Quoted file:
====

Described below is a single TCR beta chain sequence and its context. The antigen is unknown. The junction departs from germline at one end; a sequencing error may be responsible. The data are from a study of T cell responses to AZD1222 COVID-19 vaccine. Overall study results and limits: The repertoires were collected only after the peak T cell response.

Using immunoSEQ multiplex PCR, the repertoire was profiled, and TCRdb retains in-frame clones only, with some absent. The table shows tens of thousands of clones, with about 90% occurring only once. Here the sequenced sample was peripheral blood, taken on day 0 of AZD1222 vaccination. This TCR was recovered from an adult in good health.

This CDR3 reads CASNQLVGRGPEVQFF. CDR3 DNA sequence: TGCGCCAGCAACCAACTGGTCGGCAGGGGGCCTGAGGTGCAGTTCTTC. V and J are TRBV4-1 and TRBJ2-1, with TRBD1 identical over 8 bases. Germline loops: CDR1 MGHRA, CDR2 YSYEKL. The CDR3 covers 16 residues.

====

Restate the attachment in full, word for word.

Described below is a single TCR beta chain sequence and its context. The antigen is unknown. The junction departs from germline at one end; a sequencing error may be responsible. The data are from a study of T cell responses to AZD1222 COVID-19 vaccine. Overall study results and limits: The repertoires were collected only after the peak T cell response.

Using immunoSEQ multiplex PCR, the repertoire was profiled, and TCRdb retains in-frame clones only, with some absent. The table shows tens of thousands of clones, with about 90% occurring only once. Here the sequenced sample was peripheral blood, taken on day 0 of AZD1222 vaccination. This TCR was recovered from an adult in good health.

This CDR3 reads CASNQLVGRGPEVQFF. CDR3 DNA sequence: TGCGCCAGCAACCAACTGGTCGGCAGGGGGCCTGAGGTGCAGTTCTTC. V and J are TRBV4-1 and TRBJ2-1, with TRBD1 identical over 8 bases. Germline loops: CDR1 MGHRA, CDR2 YSYEKL. The CDR3 covers 16 residues.